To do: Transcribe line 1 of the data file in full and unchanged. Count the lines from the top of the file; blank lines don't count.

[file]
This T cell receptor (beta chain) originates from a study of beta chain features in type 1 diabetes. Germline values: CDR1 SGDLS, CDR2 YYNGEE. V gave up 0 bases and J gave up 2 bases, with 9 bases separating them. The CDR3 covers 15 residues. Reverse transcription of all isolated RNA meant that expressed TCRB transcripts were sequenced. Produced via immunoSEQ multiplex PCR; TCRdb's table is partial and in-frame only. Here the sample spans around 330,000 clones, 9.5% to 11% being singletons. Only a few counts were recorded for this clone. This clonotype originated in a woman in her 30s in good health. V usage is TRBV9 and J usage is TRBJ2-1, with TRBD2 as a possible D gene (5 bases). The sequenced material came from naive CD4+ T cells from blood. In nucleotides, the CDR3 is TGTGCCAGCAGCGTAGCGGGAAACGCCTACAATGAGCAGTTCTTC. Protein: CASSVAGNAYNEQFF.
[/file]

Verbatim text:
This T cell receptor (beta chain) originates from a study of beta chain features in type 1 diabetes. Germline values: CDR1 SGDLS, CDR2 YYNGEE. V gave up 0 bases and J gave up 2 bases, with 9 bases separating them. The CDR3 covers 15 residues. Reverse transcription of all isolated RNA meant that expressed TCRB transcripts were sequenced. Produced via immunoSEQ multiplex PCR; TCRdb's table is partial and in-frame only. Here the sample spans around 330,000 clones, 9.5% to 11% being singletons. Only a few counts were recorded for this clone. This clonotype originated in a woman in her 30s in good health. V usage is TRBV9 and J usage is TRBJ2-1, with TRBD2 as a possible D gene (5 bases). The sequenced material came from naive CD4+ T cells from blood. In nucleotides, the CDR3 is TGTGCCAGCAGCGTAGCGGGAAACGCCTACAATGAGCAGTTCTTC. Protein: CASSVAGNAYNEQFF.